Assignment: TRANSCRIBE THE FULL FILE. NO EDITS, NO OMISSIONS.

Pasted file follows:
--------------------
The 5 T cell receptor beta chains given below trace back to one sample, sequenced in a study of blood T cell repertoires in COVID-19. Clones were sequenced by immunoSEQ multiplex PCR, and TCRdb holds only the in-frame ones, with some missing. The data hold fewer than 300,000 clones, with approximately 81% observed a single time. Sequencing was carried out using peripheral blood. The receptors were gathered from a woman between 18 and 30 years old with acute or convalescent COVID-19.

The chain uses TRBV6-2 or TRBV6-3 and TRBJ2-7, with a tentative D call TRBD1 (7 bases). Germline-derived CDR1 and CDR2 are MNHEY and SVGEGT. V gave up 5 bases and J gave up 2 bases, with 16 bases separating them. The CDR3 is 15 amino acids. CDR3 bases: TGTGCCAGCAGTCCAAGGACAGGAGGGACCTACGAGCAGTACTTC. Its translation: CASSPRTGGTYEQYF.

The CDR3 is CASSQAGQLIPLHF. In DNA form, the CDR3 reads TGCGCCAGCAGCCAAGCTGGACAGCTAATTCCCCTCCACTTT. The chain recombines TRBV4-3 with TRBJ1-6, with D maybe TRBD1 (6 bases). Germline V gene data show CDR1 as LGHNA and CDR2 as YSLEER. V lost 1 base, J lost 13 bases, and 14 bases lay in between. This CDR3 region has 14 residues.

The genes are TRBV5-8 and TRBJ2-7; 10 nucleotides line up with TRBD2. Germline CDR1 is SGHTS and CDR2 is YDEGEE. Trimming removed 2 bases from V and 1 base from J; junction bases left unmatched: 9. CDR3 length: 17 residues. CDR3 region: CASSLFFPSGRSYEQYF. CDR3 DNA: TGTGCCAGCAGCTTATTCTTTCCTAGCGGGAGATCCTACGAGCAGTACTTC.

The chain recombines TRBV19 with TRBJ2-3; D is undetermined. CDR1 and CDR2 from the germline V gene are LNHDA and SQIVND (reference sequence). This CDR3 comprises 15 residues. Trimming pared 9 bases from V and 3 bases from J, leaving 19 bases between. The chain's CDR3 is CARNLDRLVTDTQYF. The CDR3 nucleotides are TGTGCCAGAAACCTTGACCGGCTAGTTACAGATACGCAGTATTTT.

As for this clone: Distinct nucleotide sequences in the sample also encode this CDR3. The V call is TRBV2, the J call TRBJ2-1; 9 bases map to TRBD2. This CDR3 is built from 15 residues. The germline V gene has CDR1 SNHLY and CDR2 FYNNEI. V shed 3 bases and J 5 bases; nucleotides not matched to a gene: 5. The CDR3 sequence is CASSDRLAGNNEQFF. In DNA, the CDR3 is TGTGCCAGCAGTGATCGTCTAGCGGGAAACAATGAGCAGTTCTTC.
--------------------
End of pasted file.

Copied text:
The 5 T cell receptor beta chains given below trace back to one sample, sequenced in a study of blood T cell repertoires in COVID-19. Clones were sequenced by immunoSEQ multiplex PCR, and TCRdb holds only the in-frame ones, with some missing. The data hold fewer than 300,000 clones, with approximately 81% observed a single time. Sequencing was carried out using peripheral blood. The receptors were gathered from a woman between 18 and 30 years old with acute or convalescent COVID-19.

The chain uses TRBV6-2 or TRBV6-3 and TRBJ2-7, with a tentative D call TRBD1 (7 bases). Germline-derived CDR1 and CDR2 are MNHEY and SVGEGT. V gave up 5 bases and J gave up 2 bases, with 16 bases separating them. The CDR3 is 15 amino acids. CDR3 bases: TGTGCCAGCAGTCCAAGGACAGGAGGGACCTACGAGCAGTACTTC. Its translation: CASSPRTGGTYEQYF.

The CDR3 is CASSQAGQLIPLHF. In DNA form, the CDR3 reads TGCGCCAGCAGCCAAGCTGGACAGCTAATTCCCCTCCACTTT. The chain recombines TRBV4-3 with TRBJ1-6, with D maybe TRBD1 (6 bases). Germline V gene data show CDR1 as LGHNA and CDR2 as YSLEER. V lost 1 base, J lost 13 bases, and 14 bases lay in between. This CDR3 region has 14 residues.

The genes are TRBV5-8 and TRBJ2-7; 10 nucleotides line up with TRBD2. Germline CDR1 is SGHTS and CDR2 is YDEGEE. Trimming removed 2 bases from V and 1 base from J; junction bases left unmatched: 9. CDR3 length: 17 residues. CDR3 region: CASSLFFPSGRSYEQYF. CDR3 DNA: TGTGCCAGCAGCTTATTCTTTCCTAGCGGGAGATCCTACGAGCAGTACTTC.

The chain recombines TRBV19 with TRBJ2-3; D is undetermined. CDR1 and CDR2 from the germline V gene are LNHDA and SQIVND (reference sequence). This CDR3 comprises 15 residues. Trimming pared 9 bases from V and 3 bases from J, leaving 19 bases between. The chain's CDR3 is CARNLDRLVTDTQYF. The CDR3 nucleotides are TGTGCCAGAAACCTTGACCGGCTAGTTACAGATACGCAGTATTTT.

As for this clone: Distinct nucleotide sequences in the sample also encode this CDR3. The V call is TRBV2, the J call TRBJ2-1; 9 bases map to TRBD2. This CDR3 is built from 15 residues. The germline V gene has CDR1 SNHLY and CDR2 FYNNEI. V shed 3 bases and J 5 bases; nucleotides not matched to a gene: 5. The CDR3 sequence is CASSDRLAGNNEQFF. In DNA, the CDR3 is TGTGCCAGCAGTGATCGTCTAGCGGGAAACAATGAGCAGTTCTTC.